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10 Things We Wish We Knew Before Our Family Crisis, Part 2

     Last month I wrote on the 10 things we did right in a family crisis.  However, there were many things we didn’t know in advance and wished we would have. These things would have helped us navigate our family crisis a bit better.  I hope these suggestions help you prepare for a family emergency should you have to face one.

  1.  Know medications, medical history and allergies of your loved one.
    I knew Mom took a lot of stuff, but had no idea really of everything.  The day of Mom’s accident after going to the emergency room, I came home and went through her medications to make a list.  The ER doctor really wanted and needed it.  The list was of medication, dose and frequency.

    Make this list now and keep it updated and keep it with you.  The hospital doesn’t share with the rehab, rehab doesn’t share with the hospital, the hospital doesn’t share with the doctor and the rehab doesn’t share with the doctor.  Asking about medications is one of the first questions each of these entities asks about the patient.

    In the hospital, I saw Mom’s hospital bracelet and read – “allergy sulfa.”  What?  Did I know this?   I don’t think I knew this?  I forgot! How could I forget that?  Thankfully, my sister, Jeaneen, was with Mom when they admitted her.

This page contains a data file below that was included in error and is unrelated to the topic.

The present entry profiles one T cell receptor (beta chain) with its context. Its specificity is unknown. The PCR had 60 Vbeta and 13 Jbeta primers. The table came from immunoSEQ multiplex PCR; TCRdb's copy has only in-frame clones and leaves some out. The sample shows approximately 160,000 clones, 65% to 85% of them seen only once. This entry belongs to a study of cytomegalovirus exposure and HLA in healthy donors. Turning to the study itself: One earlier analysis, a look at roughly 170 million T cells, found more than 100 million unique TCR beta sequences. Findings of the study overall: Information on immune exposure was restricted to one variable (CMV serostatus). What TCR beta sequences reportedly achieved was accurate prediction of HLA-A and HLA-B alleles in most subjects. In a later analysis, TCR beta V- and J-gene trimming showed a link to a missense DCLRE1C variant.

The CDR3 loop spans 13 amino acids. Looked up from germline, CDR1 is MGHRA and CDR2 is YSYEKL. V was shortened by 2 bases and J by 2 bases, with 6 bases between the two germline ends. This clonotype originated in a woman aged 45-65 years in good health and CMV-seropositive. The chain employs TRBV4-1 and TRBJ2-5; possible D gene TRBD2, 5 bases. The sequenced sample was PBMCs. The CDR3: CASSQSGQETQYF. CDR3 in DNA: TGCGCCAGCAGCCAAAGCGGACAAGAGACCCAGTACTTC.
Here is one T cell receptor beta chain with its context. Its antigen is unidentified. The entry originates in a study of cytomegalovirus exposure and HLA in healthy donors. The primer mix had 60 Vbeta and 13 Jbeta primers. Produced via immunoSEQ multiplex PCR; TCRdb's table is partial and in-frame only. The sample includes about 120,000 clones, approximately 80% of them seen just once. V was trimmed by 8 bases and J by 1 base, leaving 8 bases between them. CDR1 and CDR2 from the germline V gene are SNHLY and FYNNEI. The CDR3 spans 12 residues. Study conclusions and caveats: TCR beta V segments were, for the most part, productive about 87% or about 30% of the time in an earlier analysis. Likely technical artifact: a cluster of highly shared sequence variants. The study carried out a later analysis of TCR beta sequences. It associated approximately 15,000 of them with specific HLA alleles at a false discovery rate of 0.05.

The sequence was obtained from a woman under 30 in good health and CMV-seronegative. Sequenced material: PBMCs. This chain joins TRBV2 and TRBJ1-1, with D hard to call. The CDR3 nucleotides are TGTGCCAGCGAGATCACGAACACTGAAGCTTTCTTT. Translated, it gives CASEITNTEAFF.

Know the allergies of your loved one. There are many tools available for easy notification of medication conditions and allergies.
  2. Know who to contact.
    Fortunately mom was able to tell us to call her pastor and personal doctor and tell us they were contacts in her phone.  What if she hadn’t been able to communicate with us?  Would we have known? I know the church she attends, but I can likely tell you we wouldn’t have been able to directly contact her pastor that night if she wouldn’t have been able to tell us who specifically to contact and how he was listed in her cell phone contacts.
  3. Know your loved one’s wishes and be sure these wishes are documented.
    Do they have a living will?   We thought sure Mom had a living will – on file with another hospital.  However, we didn’t know where her copy was and we were not exactly sure what it said.  Power of Attorney?  What is that? What does that mean?  Who should have it?  These are all questions to know the answers to before an emergency situation.
  4.  Act on behalf of your loved one as the primary medical informant and communicator.
    You have to contact the doctors, hospitals and rehabs and tell them what you what them to know.  Silly us, we thought when the admin people at each place asked us for mom’s personal physician information and told us they would inform him that they would.  This was not true.  We had to call and re-call to get information faxed to mom’s personal physician, even though we gave them the fax numbers.  In one situation I had to call, ask for a copy of a disc of Mom’s CAT Scan, go pick it up and then take it to her doctor so they would have a copy of it.  When we mentioned to her personal physician that the rehab told us they would contact them, the doctor said, they never do, you have to do this yourself.  Maybe it’s a Cincinnati thing.
  5. Contact your loved one’s work and other scheduled appointments.
    Mom is still working and was working at the time of her accident.  She had appointments scheduled, people were expecting her and we needed to get in touch with them.  Unfortunately, this didn’t occur to us until about 3 or 4 days into the ordeal.  Fortunately, Mom keeps a hard copy appointment book with names and phone numbers.  Once we were onto this it was an easy task because of Mom’s thorough records.
  6. Know where you want your follow-up care and therapy to take place.